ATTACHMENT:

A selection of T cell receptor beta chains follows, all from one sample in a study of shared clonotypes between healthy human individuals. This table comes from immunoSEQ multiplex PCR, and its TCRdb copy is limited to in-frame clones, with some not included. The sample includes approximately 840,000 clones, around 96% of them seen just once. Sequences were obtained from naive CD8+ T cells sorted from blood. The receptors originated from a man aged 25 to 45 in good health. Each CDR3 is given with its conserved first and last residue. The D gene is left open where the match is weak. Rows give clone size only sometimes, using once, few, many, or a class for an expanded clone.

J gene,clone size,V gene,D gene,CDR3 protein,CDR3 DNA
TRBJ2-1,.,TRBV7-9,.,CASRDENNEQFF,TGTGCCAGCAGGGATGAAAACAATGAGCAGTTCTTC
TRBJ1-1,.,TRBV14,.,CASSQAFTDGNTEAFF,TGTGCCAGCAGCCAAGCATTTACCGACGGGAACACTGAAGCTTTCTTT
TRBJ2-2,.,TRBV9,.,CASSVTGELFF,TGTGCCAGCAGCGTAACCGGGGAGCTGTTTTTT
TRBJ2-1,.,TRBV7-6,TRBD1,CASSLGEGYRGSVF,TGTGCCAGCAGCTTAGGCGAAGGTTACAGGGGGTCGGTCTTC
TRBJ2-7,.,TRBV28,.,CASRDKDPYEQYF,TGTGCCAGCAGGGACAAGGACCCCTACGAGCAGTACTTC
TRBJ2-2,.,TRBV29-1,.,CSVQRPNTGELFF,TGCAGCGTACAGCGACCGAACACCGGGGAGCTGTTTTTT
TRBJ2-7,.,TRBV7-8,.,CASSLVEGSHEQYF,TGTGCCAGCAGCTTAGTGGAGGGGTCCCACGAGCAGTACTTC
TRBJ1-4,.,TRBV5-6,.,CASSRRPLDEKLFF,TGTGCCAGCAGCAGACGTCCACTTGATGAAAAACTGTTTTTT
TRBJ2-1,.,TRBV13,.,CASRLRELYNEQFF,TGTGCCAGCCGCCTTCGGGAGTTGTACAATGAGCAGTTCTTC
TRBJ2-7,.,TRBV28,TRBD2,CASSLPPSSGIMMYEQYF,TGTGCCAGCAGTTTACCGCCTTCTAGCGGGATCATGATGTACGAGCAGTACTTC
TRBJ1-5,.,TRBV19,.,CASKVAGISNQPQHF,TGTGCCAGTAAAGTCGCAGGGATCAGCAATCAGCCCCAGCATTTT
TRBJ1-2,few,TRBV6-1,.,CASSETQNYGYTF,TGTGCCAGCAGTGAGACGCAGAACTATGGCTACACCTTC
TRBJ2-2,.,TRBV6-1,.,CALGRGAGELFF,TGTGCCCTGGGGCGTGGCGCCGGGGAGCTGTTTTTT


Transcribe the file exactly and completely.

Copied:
A selection of T cell receptor beta chains follows, all from one sample in a study of shared clonotypes between healthy human individuals. This table comes from immunoSEQ multiplex PCR, and its TCRdb copy is limited to in-frame clones, with some not included. The sample includes approximately 840,000 clones, around 96% of them seen just once. Sequences were obtained from naive CD8+ T cells sorted from blood. The receptors originated from a man aged 25 to 45 in good health. Each CDR3 is given with its conserved first and last residue. The D gene is left open where the match is weak. Rows give clone size only sometimes, using once, few, many, or a class for an expanded clone.

J gene,clone size,V gene,D gene,CDR3 protein,CDR3 DNA
TRBJ2-1,.,TRBV7-9,.,CASRDENNEQFF,TGTGCCAGCAGGGATGAAAACAATGAGCAGTTCTTC
TRBJ1-1,.,TRBV14,.,CASSQAFTDGNTEAFF,TGTGCCAGCAGCCAAGCATTTACCGACGGGAACACTGAAGCTTTCTTT
TRBJ2-2,.,TRBV9,.,CASSVTGELFF,TGTGCCAGCAGCGTAACCGGGGAGCTGTTTTTT
TRBJ2-1,.,TRBV7-6,TRBD1,CASSLGEGYRGSVF,TGTGCCAGCAGCTTAGGCGAAGGTTACAGGGGGTCGGTCTTC
TRBJ2-7,.,TRBV28,.,CASRDKDPYEQYF,TGTGCCAGCAGGGACAAGGACCCCTACGAGCAGTACTTC
TRBJ2-2,.,TRBV29-1,.,CSVQRPNTGELFF,TGCAGCGTACAGCGACCGAACACCGGGGAGCTGTTTTTT
TRBJ2-7,.,TRBV7-8,.,CASSLVEGSHEQYF,TGTGCCAGCAGCTTAGTGGAGGGGTCCCACGAGCAGTACTTC
TRBJ1-4,.,TRBV5-6,.,CASSRRPLDEKLFF,TGTGCCAGCAGCAGACGTCCACTTGATGAAAAACTGTTTTTT
TRBJ2-1,.,TRBV13,.,CASRLRELYNEQFF,TGTGCCAGCCGCCTTCGGGAGTTGTACAATGAGCAGTTCTTC
TRBJ2-7,.,TRBV28,TRBD2,CASSLPPSSGIMMYEQYF,TGTGCCAGCAGTTTACCGCCTTCTAGCGGGATCATGATGTACGAGCAGTACTTC
TRBJ1-5,.,TRBV19,.,CASKVAGISNQPQHF,TGTGCCAGTAAAGTCGCAGGGATCAGCAATCAGCCCCAGCATTTT
TRBJ1-2,few,TRBV6-1,.,CASSETQNYGYTF,TGTGCCAGCAGTGAGACGCAGAACTATGGCTACACCTTC
TRBJ2-2,.,TRBV6-1,.,CALGRGAGELFF,TGTGCCCTGGGGCGTGGCGCCGGGGAGCTGTTTTTT